WHEN the game season ends in late January, there is an odd sense of shock. Suddenly, you are deprived, as a chef, of using some of Scotland’s most wonderful ingredients. But the return of the next game season in August still far beyond the horizon, I still find a way to serve game, both on my menu and at home, thanks to wood pigeon.

Dark, succulent wood pigeon, as purple as beetroot and just as sweet and earthy, is not governed by open and closed shooting seasons, so you can turn to it throughout the year. Being inexpensive, it offers the perfect opportunity to practise your roasting and carving before moving onto more expensive products later. Placing a pre-order with your butcher might be necessary, but it is worth the planning.

Reserve the raw liver and heart for a wonderful smooth pate, to pipe onto croutons to serve with your birds. The legs can be tough, yielding little meat, so remove these first, keeping them aside for a sauce. The prime meat of the crown requires only a short burst in the oven, keeping the breast beautifully rosy and tender.

Roast wood pigeon with beetroot and pearl barley risotto

Recipes serve 4

4 oven-ready wood pigeons,

175g pearl barley

900ml vegetable stock

2 banana shallots

40g unsalted butter

150ml white wine

2 small heads of beetroot

Sea salt flakes, about 250g

1 dstsp chopped parsley

1 clove garlic and a sprig of thyme


1. Ask the butcher to remove the legs and reserve the liver and heart when the innards are drawn out. Alternatively, you can buy chicken livers or dick livers separately and make the pate, below, with them instead.

2. To prepare the beetroots: take a small ovenproof tray and lay a third of the salt in the middle as a bed. Place the rest of the salt in a bowl. Now wet the beetroot under cold running water. Roll in the salt so it sticks then set on the salt bed on the tray. Carefully spoon the salt from the bowl over the beetroots. Transfer to a pre-heated oven (180C), and bake until tender, 60-80 minutes. Test by inserting a small knife into the centre. Once cooked, remove from oven and stand until cool enough to handle. Knock the salt off the beetroots and discard. Peel the beetroots with a small knife then cut the flesh into even-sized pieces (just over 1cm). Set aside.

3. Finely dice the shallots. Heat a medium sized saucepan, add the butter and sweat the shallot in it until soft, without colouring. Stir the pearl barley into the shallots and fry for one minute. Add the wine and reduce by half then add the vegetable stock, bring to a simmer and cook, stirring regularly, until the pearl barley is tender, about 15 minutes. Through liquid absorption and evaporation, the consistency should be like risotto: moist but not soupy. Set aside for now

4. To cook the pigeons: heat a cast iron frying pan over a medium high heat for one minute. Add a thin layer of vegetable oil and heat this for one minute also. Season the crowns of wood pigeon with salt all over then lay each in the pan on their side to brown. Once this first side is browned, turn onto their other side to brown as well. Finally stand them on their fronts and backs to brown. This whole browning processshould take around 5-6 minutes.

5. Once browned all over, add the garlic and thyme to the pan with the butter. Melt the butter and spoon it over the crowns. Lay each pigeon on one side and transfer to a preheated oven (180C) for three minutes. Quickly remove the pan from the oven, and swiftly turn the pigeons onto their opposite side then return to the oven for a further three minutes. Finally remove from the oven, turn onto their backs, return for a final two minutes. Once done, remove pan from oven and spoon butter over the birds, leaving the pigeons on their backs to rest for 6-7 minutes.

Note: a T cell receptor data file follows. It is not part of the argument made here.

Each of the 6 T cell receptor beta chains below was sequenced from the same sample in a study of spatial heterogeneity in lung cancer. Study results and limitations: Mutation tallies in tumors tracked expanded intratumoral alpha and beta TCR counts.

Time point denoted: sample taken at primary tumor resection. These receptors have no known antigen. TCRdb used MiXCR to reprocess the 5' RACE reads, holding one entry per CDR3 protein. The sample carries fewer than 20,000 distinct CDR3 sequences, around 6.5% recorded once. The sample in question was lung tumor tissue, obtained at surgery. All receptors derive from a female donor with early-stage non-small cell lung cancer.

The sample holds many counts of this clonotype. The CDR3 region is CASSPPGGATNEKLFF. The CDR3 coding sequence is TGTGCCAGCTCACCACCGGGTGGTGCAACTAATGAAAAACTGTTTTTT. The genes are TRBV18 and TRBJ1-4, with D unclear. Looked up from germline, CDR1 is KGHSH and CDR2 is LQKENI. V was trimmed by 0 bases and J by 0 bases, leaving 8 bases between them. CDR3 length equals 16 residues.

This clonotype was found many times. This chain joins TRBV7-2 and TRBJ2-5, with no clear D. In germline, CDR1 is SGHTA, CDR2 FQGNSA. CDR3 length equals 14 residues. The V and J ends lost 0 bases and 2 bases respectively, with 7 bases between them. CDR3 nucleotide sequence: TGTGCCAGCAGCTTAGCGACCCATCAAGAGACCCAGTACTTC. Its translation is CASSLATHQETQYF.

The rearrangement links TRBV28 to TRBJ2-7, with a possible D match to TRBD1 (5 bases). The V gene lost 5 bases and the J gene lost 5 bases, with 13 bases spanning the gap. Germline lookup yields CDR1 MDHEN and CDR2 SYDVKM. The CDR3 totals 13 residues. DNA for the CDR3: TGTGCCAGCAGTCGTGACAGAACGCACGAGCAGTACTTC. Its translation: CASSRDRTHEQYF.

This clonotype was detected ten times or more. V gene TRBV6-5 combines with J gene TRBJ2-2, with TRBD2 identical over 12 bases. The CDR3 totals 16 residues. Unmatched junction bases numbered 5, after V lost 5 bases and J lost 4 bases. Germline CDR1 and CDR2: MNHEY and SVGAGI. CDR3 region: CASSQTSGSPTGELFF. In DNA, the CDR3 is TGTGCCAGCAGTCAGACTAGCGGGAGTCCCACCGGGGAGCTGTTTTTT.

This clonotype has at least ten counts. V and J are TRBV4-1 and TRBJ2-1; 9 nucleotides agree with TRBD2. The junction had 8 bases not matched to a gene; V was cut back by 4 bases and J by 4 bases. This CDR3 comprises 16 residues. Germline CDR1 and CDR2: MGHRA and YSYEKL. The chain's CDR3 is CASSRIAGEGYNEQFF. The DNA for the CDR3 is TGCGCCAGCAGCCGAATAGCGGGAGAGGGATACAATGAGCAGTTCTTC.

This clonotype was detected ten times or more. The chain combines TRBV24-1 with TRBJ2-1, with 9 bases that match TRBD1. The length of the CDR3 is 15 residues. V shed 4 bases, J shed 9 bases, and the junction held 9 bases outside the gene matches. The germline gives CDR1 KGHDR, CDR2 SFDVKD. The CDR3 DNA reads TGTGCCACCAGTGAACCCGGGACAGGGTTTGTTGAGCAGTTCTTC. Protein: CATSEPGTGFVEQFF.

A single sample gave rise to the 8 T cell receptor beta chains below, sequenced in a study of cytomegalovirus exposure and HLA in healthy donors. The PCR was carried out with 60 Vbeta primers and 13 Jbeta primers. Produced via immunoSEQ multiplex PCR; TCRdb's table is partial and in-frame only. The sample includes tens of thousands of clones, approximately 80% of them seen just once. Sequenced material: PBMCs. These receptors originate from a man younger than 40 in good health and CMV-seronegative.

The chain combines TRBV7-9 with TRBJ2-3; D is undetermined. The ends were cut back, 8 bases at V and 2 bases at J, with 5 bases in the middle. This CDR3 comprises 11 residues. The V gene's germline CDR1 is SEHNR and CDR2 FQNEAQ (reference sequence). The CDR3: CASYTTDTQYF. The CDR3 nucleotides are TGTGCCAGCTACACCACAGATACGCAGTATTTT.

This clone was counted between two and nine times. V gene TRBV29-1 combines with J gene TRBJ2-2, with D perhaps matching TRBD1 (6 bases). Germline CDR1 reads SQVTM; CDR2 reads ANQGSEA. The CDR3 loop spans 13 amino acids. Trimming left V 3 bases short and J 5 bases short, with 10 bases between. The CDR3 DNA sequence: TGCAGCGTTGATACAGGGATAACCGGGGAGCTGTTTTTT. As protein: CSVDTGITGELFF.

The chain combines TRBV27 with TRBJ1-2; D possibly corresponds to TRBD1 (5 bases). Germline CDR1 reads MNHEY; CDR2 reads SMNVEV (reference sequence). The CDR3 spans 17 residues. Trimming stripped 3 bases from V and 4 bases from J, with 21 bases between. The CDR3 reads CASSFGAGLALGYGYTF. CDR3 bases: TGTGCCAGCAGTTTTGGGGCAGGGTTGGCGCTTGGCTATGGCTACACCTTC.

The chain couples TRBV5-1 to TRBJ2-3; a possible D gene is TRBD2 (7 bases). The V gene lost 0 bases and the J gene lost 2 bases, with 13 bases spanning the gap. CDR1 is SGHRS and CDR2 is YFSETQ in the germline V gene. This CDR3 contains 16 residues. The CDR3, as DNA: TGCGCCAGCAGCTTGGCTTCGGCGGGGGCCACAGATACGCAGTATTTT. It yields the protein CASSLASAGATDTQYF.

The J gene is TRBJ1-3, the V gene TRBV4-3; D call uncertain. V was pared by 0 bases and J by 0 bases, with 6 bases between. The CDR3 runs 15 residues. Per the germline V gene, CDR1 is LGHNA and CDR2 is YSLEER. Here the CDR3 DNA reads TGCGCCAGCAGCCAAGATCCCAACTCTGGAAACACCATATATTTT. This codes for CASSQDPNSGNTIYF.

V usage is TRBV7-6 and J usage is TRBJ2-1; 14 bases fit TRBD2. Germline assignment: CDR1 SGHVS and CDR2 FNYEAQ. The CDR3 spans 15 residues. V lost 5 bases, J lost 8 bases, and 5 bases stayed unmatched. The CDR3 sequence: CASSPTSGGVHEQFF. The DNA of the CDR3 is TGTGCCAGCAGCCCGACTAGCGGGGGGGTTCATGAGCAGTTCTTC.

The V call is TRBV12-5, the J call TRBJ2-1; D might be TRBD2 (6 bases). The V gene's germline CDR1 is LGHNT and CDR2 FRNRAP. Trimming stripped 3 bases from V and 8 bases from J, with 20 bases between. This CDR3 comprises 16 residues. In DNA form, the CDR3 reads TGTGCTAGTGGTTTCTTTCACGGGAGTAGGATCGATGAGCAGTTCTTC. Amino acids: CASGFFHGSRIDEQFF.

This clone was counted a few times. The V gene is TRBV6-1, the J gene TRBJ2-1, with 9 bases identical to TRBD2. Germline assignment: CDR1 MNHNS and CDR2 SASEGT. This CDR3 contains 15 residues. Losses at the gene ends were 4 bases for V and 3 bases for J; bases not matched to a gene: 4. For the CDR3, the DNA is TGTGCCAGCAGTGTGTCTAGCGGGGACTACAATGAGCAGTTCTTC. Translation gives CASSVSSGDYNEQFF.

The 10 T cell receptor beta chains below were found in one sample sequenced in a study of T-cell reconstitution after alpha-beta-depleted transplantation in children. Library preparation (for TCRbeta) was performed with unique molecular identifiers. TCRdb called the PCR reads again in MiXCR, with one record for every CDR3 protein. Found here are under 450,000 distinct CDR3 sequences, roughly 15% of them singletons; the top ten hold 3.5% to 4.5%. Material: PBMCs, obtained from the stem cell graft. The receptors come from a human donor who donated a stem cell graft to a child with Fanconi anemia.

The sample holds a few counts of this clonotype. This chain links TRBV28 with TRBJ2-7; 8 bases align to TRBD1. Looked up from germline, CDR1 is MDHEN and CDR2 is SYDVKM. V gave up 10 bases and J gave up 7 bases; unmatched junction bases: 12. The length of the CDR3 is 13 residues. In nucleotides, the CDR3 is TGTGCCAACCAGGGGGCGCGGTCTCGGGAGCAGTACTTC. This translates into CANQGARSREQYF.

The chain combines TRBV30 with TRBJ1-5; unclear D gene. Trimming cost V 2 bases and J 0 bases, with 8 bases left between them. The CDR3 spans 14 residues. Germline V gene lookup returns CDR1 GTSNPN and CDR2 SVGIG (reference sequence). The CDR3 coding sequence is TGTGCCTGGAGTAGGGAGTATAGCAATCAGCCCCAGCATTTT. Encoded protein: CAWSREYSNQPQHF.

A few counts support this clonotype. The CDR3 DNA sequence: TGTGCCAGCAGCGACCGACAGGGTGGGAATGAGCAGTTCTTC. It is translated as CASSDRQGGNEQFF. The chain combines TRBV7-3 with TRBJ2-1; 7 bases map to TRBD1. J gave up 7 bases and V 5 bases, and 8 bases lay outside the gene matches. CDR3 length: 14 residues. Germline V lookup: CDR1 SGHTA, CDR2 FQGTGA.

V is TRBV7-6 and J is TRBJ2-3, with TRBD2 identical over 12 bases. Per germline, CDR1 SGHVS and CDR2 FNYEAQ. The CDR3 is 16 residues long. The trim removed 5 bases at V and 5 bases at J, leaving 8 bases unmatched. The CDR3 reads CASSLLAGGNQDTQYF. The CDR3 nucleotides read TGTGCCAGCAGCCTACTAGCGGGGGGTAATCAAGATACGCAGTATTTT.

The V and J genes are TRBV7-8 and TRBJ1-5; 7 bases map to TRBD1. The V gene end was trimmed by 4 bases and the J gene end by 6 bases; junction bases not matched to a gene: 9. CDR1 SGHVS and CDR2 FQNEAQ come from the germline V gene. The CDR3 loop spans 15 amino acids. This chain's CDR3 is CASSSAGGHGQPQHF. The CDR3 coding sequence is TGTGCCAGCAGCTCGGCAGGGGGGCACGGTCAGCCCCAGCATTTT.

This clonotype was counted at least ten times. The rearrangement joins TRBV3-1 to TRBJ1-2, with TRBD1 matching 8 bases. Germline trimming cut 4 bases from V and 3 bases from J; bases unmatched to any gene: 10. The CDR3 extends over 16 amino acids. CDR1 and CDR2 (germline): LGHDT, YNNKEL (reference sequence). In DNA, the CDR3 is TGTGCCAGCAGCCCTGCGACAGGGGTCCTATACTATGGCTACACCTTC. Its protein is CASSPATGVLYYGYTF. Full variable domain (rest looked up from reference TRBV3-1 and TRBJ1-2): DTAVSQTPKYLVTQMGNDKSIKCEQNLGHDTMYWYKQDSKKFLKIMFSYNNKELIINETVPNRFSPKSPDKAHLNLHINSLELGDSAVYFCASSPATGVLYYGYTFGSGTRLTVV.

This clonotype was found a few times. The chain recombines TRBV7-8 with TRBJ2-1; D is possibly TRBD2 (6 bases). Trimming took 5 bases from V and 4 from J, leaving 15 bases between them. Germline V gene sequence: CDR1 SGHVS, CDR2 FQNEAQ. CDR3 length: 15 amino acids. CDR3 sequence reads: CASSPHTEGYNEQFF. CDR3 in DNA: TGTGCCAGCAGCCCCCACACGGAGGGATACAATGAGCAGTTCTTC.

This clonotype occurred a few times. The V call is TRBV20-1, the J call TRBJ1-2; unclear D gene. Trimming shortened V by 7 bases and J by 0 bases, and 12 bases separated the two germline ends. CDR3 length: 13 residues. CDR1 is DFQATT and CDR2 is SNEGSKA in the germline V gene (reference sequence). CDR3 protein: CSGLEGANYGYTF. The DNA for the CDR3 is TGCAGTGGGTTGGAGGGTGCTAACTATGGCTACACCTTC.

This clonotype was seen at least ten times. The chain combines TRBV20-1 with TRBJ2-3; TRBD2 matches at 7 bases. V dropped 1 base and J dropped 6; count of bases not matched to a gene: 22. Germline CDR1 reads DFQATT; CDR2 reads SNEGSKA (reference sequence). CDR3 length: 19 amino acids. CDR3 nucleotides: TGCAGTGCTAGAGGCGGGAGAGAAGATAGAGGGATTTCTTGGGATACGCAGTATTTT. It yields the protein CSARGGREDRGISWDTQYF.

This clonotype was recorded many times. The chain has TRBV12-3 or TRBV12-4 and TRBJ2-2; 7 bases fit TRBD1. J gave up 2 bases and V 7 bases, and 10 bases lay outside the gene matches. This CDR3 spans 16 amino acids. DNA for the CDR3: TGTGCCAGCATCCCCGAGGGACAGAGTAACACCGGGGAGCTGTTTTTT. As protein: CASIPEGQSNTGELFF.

6. During this time, place the beetroots on a tray, drizzle with a little olive oil and briefly warm in the oven. Heat the pearl barley and tip off excessive liquid if necessary. Add the chopped herbs to the barley. To serve, remove each of the breasts off the crown. Spoon the pearl barley in the middle of four serving dishes, scatter the beetroot around then lay two breasts per person in the middle and serve at once.

Chopped pigeon liver and heart on toast

Four pigeon livers and four pigeon hearts (or use duck liver)

Unsalted butter (for amount, see step 1), soft, at room temperature

Fresh ground black pepper

50ml ruby port

Bread for toast points

Nutmeg, to grate


1. Weigh the livers and hearts and make a mental note of the weight. Measure half of this weight in butter so you have two parts offal to one part butter. Have everything to hand before starting, as you will need to move quickly when you start.

2. Cook the toast, either under a grill or in a toaster. Cut off the crusts and cut the toast into fingers, keep warm.

3. Heat a wide frying pan for at least one minute then add a small amount of olive oil and heat for one minute. Drain the offal on absorbent kitchen paper towel so it is dry then transfer to a clean plate or bowl. Season the offal with sea salt flakes and fresh ground black pepper then add to the hot oil. Make sure they are spread out and in contact with the heat of the pan rather than in a mound on top of each other. Sear for a minute until crusty and brown then flip the livers and heart over and repeat for another minute. Add grated nutmeg then toss around the pan for 30 seconds to ensure even cooking.

4. Tip out into a clean bowl. Return pan to the heat and add the port. Bring to a boil, reduce to a syrup and add to the livers in the bowl. Stir well.

5. Carefully tip the liver mixture onto a chopping board and chop finely with a knife. Return to the bowl then beat in the butter with a spatula. Spread on the toasts and serve at once with the pigeon breasts.

Geoffrey Smeddle is the chef proprietor of The Peat Inn, by St Andrews’s , Fife Ky15 5LH 01334 840206 www.thepeatinn.co.uk